The decline in church attendance in the U.S. over the last few decades has been widely discussed and written about. Young adults who have rejected a religious identity or affiliation have been called “nones” because of their choice to be non-religious. Joining the “nones” are what sociologist Josh Packard in his book Church Refugees called the “dones,” or those who have not lost their faith but no longer attend church. Making up a large percentage of these groups is the youngest generation transitioning from adolescence to adulthood, Generation Z.

 

While some have differing views over what range of birth years make up this new generation, as well as a final name for the cohort, the Pew Research Center recently defined it as including anyone born from 1997 onward. So the oldest members would be just nearing college graduation today.

But though they are young, the trend away from church attendance among members of Generation Z doesn’t seem to simply be a function of their age — it’s truly a characteristic of their generation.

In a recent landmark study conducted by the Barna Group in partnership with Impact 360 Institute, titled “Gen Z: The Culture, Beliefs and Motivations Shaping the Next Generation,” Generation Z was identified to be the first truly “post-Christian” generation. The study found the amount of individuals in this generation who identify as atheist to be double the amount of the U.S. adult population. Other findings include the trend toward relative truth and the fact that more than half of this generation says church involvement is “not too” or “not at all” important to them.

Most alarming for churches is the rise in atheism among today’s teens as well as their movement away from church involvement and attendance, which is at an even higher rate than that of Millennials. While this generation is still taking shape, these discussions beg the question, why are so many members of Generation Z disengaging from the church? And how can churches reach this younger generation that seems to be turning away from the Christian tradition? At PLNU, we believe this is worth paying attention to for both young adults and churches as they continue to grow and develop in this changing world to bring about God’s kingdom.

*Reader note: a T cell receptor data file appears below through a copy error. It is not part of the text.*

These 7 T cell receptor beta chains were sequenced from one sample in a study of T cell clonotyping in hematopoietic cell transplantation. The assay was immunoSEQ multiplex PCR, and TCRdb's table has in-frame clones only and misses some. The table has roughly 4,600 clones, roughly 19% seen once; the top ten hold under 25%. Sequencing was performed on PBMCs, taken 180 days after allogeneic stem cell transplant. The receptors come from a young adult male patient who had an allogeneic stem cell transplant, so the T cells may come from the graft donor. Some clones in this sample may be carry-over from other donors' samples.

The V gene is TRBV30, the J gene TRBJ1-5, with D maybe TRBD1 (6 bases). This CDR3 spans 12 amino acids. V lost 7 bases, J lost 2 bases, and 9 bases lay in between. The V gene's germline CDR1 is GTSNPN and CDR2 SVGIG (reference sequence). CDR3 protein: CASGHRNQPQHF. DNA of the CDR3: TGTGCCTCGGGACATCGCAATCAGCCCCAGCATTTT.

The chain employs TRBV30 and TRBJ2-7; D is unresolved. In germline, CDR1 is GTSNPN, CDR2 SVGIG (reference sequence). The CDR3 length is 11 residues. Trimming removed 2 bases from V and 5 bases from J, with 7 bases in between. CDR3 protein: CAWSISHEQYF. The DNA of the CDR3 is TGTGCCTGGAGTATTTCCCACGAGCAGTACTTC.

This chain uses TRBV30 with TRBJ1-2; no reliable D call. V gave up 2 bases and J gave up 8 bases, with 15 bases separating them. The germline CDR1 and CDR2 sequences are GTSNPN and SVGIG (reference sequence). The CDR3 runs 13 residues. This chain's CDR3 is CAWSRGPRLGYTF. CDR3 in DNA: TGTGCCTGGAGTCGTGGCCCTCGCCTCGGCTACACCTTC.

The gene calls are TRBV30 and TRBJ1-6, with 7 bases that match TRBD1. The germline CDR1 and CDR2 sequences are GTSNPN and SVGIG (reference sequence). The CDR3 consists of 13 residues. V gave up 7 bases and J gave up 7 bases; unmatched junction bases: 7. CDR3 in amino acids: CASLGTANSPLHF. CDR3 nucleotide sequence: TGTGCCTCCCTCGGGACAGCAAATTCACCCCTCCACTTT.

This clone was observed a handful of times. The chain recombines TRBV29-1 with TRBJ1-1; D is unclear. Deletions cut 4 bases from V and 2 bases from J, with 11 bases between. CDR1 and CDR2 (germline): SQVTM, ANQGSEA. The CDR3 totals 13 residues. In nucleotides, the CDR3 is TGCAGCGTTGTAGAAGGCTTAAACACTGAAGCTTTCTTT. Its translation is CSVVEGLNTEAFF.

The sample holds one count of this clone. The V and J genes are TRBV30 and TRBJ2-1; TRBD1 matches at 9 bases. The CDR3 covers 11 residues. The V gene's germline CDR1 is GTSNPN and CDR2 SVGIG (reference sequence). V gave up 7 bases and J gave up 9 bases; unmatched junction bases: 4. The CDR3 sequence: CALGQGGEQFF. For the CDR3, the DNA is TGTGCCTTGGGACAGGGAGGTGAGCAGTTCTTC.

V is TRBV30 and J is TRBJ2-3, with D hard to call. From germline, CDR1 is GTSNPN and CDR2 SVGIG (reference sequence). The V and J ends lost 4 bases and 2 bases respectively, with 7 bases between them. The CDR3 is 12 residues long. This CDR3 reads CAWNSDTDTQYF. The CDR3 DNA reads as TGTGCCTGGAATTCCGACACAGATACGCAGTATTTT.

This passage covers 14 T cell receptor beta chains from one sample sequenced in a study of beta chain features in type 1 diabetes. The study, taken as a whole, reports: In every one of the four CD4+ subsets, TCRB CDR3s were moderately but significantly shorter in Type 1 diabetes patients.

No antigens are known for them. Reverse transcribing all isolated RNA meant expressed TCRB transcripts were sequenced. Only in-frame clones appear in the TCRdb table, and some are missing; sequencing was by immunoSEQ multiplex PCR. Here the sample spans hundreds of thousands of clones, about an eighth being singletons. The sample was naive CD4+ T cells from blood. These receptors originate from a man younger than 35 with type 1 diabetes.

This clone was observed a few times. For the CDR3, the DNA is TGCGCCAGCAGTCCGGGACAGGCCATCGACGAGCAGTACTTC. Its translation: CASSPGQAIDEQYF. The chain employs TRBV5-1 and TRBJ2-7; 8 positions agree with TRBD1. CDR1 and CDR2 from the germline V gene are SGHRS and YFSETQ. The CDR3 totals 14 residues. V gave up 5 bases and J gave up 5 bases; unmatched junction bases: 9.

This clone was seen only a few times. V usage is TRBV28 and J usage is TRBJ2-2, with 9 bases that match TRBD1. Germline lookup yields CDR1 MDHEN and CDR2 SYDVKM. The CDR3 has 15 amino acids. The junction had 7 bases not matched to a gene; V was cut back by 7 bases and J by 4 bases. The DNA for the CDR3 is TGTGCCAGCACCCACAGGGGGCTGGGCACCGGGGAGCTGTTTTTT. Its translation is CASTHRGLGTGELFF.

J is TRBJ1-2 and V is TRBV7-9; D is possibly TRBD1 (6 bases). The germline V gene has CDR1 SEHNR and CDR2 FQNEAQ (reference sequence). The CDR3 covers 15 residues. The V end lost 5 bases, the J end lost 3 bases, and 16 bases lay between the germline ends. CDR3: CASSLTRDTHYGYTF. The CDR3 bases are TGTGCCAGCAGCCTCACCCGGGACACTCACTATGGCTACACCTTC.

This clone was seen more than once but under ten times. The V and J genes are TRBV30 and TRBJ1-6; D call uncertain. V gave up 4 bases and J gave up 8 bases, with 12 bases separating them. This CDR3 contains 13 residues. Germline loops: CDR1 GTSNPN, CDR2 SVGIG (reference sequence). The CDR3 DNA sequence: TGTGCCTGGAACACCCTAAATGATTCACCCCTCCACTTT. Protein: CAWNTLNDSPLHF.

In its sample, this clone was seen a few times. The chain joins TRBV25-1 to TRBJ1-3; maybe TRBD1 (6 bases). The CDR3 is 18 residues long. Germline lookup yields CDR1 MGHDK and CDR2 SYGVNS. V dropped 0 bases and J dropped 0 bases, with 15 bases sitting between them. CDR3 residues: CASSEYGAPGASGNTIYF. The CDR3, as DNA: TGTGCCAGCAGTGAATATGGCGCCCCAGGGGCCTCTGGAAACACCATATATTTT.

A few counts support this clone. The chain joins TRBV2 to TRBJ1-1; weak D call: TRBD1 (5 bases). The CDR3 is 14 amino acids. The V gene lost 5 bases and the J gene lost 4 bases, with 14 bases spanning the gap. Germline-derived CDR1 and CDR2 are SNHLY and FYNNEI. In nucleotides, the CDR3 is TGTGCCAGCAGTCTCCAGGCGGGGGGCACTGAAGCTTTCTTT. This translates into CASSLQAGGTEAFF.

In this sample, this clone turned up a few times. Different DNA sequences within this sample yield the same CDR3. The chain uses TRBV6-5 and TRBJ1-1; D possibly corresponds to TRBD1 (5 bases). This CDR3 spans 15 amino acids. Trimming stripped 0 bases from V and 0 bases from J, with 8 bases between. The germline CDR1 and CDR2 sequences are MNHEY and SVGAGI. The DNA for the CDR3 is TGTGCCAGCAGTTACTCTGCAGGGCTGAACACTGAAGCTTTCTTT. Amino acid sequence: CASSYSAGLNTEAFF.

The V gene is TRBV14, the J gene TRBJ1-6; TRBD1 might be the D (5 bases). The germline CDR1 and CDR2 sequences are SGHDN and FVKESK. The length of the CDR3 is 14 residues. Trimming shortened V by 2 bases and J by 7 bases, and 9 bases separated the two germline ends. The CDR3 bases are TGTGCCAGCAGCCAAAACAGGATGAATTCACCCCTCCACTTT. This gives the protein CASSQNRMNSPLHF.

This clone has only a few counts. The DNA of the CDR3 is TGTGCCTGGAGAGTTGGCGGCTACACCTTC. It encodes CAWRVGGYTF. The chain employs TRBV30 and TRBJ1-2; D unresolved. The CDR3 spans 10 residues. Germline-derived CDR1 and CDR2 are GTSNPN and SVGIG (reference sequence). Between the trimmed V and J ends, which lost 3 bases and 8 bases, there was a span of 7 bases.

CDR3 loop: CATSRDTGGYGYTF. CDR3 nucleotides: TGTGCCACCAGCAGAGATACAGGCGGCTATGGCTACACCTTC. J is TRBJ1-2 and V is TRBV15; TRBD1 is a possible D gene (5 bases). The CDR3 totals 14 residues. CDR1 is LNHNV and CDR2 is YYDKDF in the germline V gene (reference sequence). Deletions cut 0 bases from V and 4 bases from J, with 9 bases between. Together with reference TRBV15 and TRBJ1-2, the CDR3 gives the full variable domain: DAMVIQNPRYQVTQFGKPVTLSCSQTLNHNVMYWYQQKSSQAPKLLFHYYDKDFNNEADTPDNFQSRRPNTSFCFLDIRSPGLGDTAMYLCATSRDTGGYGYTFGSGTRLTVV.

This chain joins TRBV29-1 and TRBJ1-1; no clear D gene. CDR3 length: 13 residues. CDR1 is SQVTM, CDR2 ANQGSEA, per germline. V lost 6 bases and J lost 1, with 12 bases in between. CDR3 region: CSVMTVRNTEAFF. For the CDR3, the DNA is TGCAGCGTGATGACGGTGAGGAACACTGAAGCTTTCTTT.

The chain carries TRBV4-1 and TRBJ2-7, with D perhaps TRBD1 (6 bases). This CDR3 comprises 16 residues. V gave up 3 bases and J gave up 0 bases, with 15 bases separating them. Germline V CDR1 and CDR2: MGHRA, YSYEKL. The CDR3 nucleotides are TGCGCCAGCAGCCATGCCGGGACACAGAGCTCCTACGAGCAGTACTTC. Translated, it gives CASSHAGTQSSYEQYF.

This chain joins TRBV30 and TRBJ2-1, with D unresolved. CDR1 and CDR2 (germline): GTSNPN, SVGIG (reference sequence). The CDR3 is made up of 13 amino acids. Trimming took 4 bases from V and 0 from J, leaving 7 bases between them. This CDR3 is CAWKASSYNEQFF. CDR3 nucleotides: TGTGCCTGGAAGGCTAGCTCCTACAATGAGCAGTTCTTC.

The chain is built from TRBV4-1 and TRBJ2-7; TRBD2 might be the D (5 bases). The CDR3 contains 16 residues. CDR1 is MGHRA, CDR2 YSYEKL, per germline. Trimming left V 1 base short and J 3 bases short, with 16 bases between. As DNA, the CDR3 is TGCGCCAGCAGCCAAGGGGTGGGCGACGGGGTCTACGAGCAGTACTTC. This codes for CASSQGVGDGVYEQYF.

Related Article: A look at Millennial alumni from PLNU and how they’re serving their communities.


Why is Much of Gen Z Turning Away from the Church?

Hudson Knox, a junior psychology major at PLNU, is one of the oldest members of Generation Z. He is also the 39th member of his family to attend PLNU and grew up in the Church of the Nazarene. While he still attends church at home in Bakersfield and at college, he cares deeply about this issue and plans to devote his senior thesis to the disconnect between younger generations and the church.

From his point of view, Knox believes those who forego church attendance and involvement do so because of two main reasons: a widening generational gap and the fact that some church leaders do not act out what they profess to believe in regards to social issues like sexism and racism.

“I think when [young people] see situations like that, it continues to scare people away from the church, especially when a lot of [leaders] are silent about what’s going on, and they aren’t up front about the issue,” he said. “I think silence surrounding these issues and the disconnect between older generations and younger generations is what is really driving people away from the church.”

The disconnect between generations that Knox sees is what he calls a kind of “Timothy situation” — the perception is that members of older generations find it easy to look down upon younger generations simply because they’re young.

However, Knox knows churches that have been successful in reaching Millennials and members of his generation. For instance, at First Church of the Nazarene, PLNU alumni Tim (03) and Shawna Songer Gaines (06) were influential in Knox’s own personal development, taking him under their wings and providing him with a leadership role in worship.

“I think they were a big reason as to why I’m still a part of the church and often go to church,” he said. “Because they put me in a leadership position at such a young age, I felt like they trusted me, and I think if you can build up that trust with the younger generations — you don’t have to put them in leadership — but just look at them like, ‘you have these talents, and we’re going to use these talents.’ I think that’s how you cultivate relationships between older generations and younger generations.”

“I think silence surrounding these issues and the disconnect between
older generations and younger generations is what is really driving
people away from the church.”
– Hudson Knox

Melissa Tucker (99, MA 15) oversees young adult ministries as associate pastor of First Church of the Nazarene and wrote her master’s thesis on the changing religious landscape in the U.S. Across her 14 years in this line of work, she has also seen a significant shift among members of Generation Z and is passionate about not only keeping them engaged in church, but also helping them flourish.